There's a common misconception that your homeowner's insurance will cover any unexpected repairs; however, this is not always the case. You may want to consider adding a home warranty plan as well.
Read on to learn more about the pros and cons of home warranties and whether it’s something that will fit your particular needs and budget.
So let's dive in deeper. What's a home warranty then?
It’s a policy where your home’s main systems or appliances will be covered for repair work. It’s usually purchased through a home warranty company.
A home warranty is different from your homeowner’s insurance or a manufacturer’s warranty on a product.
It will cover the labor to fix a failed part on a product that your manufacturer’s warranty doesn’t.
It will pay for the plumber to fix a broken pipe but not the damage to your home, which your insurance policy should cover.
Therefore, it can work hand-in-hand with other home policies when something goes wrong.
The main difference between a home warranty plan and homeowners insurance is that homeowners insurance typically protects your home from sudden events like fire, smoke, theft, fallen trees, or damage caused by weather, while a home warranty plan covers the cost to repair or replace parts of home appliances and systems that break down over time. It essentially protects your budget when covered appliances and home systems components break down due to normal wear and tear.
What are the typical home systems covered and yearly cost?
Policies typically include air conditioning heating systems, water heater, furnace, plumbing, any built-in appliances such as refrigerator or dish washer, and for an additional fee, you can add “extras” such as a swimming pool systems.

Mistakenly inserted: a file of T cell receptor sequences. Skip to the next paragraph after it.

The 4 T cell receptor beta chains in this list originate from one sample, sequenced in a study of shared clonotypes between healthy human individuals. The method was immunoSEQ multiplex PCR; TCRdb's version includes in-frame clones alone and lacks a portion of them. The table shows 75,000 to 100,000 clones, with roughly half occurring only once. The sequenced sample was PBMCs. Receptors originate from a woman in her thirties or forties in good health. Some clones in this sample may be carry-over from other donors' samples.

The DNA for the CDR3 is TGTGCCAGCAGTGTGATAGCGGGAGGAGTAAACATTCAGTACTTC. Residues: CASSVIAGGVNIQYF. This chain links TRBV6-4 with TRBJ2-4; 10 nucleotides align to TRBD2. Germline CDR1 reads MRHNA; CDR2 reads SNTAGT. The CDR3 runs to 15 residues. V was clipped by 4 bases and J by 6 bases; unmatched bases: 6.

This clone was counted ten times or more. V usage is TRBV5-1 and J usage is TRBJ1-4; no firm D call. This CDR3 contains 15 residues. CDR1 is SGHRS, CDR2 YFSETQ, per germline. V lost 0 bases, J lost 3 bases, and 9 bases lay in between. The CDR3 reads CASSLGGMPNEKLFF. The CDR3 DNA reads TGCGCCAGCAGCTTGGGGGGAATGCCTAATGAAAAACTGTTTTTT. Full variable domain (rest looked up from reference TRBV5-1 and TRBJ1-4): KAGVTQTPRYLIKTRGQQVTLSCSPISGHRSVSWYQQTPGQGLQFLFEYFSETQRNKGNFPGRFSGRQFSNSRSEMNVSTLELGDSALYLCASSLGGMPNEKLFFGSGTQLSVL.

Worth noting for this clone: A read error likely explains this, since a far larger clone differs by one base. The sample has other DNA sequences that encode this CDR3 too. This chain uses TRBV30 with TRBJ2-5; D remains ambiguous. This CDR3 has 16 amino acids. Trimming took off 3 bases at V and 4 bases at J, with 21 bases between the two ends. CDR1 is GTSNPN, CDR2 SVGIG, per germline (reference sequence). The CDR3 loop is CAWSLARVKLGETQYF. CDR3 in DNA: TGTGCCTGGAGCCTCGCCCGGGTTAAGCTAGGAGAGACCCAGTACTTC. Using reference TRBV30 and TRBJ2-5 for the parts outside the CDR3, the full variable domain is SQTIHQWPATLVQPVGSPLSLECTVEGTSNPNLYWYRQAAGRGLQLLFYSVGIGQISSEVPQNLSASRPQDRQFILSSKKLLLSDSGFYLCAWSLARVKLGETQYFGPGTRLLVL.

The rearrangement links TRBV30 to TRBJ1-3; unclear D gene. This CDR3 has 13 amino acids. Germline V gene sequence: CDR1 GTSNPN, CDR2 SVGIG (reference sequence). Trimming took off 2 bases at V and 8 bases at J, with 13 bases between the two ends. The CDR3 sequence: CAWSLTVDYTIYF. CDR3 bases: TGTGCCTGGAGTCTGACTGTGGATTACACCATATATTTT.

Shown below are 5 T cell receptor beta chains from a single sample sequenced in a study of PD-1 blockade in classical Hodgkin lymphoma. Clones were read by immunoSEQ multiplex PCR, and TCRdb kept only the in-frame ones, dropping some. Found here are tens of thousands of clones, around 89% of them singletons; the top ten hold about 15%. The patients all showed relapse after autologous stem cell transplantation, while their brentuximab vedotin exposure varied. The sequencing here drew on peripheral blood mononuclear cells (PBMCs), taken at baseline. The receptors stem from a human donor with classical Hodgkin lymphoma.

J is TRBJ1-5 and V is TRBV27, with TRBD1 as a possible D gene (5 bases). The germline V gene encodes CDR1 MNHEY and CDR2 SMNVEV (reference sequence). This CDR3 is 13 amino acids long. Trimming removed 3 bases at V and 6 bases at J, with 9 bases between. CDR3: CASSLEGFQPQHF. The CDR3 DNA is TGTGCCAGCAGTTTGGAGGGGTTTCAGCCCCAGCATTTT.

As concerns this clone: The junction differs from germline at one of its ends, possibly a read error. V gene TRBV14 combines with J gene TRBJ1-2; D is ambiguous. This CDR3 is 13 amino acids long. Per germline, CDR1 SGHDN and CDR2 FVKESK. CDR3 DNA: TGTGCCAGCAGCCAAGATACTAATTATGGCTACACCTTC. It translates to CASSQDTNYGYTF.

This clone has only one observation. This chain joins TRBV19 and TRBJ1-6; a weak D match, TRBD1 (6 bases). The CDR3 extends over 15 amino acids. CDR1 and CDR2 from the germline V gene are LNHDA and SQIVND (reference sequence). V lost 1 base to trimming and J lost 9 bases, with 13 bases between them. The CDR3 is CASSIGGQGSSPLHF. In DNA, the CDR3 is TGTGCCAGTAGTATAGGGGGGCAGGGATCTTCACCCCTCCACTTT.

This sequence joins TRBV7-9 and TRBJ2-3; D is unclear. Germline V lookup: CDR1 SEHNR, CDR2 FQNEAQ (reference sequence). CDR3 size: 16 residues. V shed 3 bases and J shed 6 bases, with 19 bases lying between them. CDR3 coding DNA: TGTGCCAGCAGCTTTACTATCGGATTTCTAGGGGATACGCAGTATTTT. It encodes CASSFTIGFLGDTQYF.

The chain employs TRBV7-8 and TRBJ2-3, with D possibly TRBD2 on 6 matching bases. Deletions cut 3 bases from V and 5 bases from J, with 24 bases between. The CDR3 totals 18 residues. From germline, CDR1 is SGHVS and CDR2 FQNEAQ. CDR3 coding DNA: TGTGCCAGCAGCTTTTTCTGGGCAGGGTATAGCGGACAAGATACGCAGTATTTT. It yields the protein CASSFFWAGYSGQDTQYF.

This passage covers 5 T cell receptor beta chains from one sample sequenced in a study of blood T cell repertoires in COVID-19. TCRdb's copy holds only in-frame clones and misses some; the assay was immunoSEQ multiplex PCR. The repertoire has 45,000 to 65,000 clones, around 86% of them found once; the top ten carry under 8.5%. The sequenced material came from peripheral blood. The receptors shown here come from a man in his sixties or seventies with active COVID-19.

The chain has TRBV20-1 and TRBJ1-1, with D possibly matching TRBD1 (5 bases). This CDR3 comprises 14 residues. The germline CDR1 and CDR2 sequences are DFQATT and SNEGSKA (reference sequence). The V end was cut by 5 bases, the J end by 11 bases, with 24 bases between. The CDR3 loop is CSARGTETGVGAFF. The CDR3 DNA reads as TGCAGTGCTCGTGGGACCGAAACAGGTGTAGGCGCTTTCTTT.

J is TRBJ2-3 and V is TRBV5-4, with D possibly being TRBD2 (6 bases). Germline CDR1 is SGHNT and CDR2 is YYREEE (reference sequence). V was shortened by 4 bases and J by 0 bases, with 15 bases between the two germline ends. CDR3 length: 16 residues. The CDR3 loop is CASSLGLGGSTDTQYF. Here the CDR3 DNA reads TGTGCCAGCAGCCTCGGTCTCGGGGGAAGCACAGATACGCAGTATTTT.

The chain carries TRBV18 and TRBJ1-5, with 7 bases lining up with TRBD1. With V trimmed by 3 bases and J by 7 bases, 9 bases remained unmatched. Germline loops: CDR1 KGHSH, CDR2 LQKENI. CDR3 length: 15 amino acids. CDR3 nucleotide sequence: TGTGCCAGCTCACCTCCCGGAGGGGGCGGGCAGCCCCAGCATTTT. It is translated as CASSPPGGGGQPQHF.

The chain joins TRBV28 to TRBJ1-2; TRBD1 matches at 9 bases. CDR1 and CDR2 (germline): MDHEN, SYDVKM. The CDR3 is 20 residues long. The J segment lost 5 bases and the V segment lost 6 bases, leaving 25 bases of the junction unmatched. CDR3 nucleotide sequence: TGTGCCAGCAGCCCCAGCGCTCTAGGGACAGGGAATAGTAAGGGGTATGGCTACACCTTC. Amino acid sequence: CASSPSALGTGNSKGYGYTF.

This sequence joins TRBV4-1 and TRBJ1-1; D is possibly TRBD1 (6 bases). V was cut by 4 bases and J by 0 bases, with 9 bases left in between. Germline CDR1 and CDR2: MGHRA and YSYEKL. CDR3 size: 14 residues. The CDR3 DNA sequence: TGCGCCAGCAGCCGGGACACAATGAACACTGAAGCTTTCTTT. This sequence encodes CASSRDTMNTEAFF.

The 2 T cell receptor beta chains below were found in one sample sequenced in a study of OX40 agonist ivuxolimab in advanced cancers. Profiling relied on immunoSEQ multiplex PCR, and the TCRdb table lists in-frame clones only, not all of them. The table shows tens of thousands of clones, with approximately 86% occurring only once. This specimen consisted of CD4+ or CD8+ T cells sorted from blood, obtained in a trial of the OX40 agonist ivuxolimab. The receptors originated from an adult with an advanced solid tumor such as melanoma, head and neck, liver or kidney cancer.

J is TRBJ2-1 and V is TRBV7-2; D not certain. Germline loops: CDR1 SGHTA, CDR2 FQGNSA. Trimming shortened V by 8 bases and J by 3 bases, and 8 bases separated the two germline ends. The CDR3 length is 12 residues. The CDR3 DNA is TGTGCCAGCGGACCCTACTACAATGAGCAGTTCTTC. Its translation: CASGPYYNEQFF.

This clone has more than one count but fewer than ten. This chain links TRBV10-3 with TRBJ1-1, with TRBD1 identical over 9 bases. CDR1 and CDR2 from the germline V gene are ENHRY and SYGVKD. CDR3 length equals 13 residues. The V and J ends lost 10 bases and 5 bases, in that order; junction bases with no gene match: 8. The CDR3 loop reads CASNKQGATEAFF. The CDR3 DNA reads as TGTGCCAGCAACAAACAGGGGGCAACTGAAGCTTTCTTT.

One year of coverage typically costs $400-500 with a $100 deductible when you make a service call.
When should I purchase a home warranty?
In NC, you should look into purchasing your home warranty before you close on your new home or within 30 days of the close date.
What do I need to know before buying?
It’s very important to read over the fine print of your contract and understand what is covered and what is excluded. Here are some typical actions to be aware of for standard packages:
Covers repairs on large systems (heating or air conditioning) but does not always cover replacements. Typically, it will help your keep appliances functioning and in working order.
Won’t cover if breakage is due to poor maintenance by the homeowner; typically covers “normal wear and tear” of an item.
Excludes certain items – i.e., may cover refrigerator repairs but not the ice maker.
Doesn’t cover items once they reach a certain time period or beyond its serviceable life (i.e., 20+ years old).
Doesn’t cover pre-existing conditions. Items need to be properly installed, maintained, and in good working condition when you apply for coverage.
Doesn’t typically cover roofs and exterior items.
What happens when I need to have something repaired?
A home warranty company requires you to contact them first when something breaks. They will then contact their service providers to send to your home. They will pay the service provider once the claim is approved.
If you call a service provider without contacting them first, the company may not cover the repair.
You do not control who can come to your home to repair an appliance or major system. That can be a major downside to some homeowners, especially if they have to wait a long time for a repair.
If your furnace breaks down during a cold spell, you have to wait for the home warranty company to deal with their subcontractor.
What if something is not covered when I thought it was?
Like any warranty for any other type of purchase, there are times the warranty company can choose not to cover something. That’s why you need to read the fine print carefully!
What do I look for in a home warranty company?
It’s important to find a reputable company that has been highly recommended by others.
Investigate its long-term history and Better Business Bureau information.
Compare coverage levels and upgrades to standard packages along with deductibles and service fees.
Read the fine print in the contract to understand any co-pays and exclusions.
Understand how you can cancel a contract.
Let me know if you have any questions about getting a home email@example.com. I have brochures from a few home warranty companies you can review as well.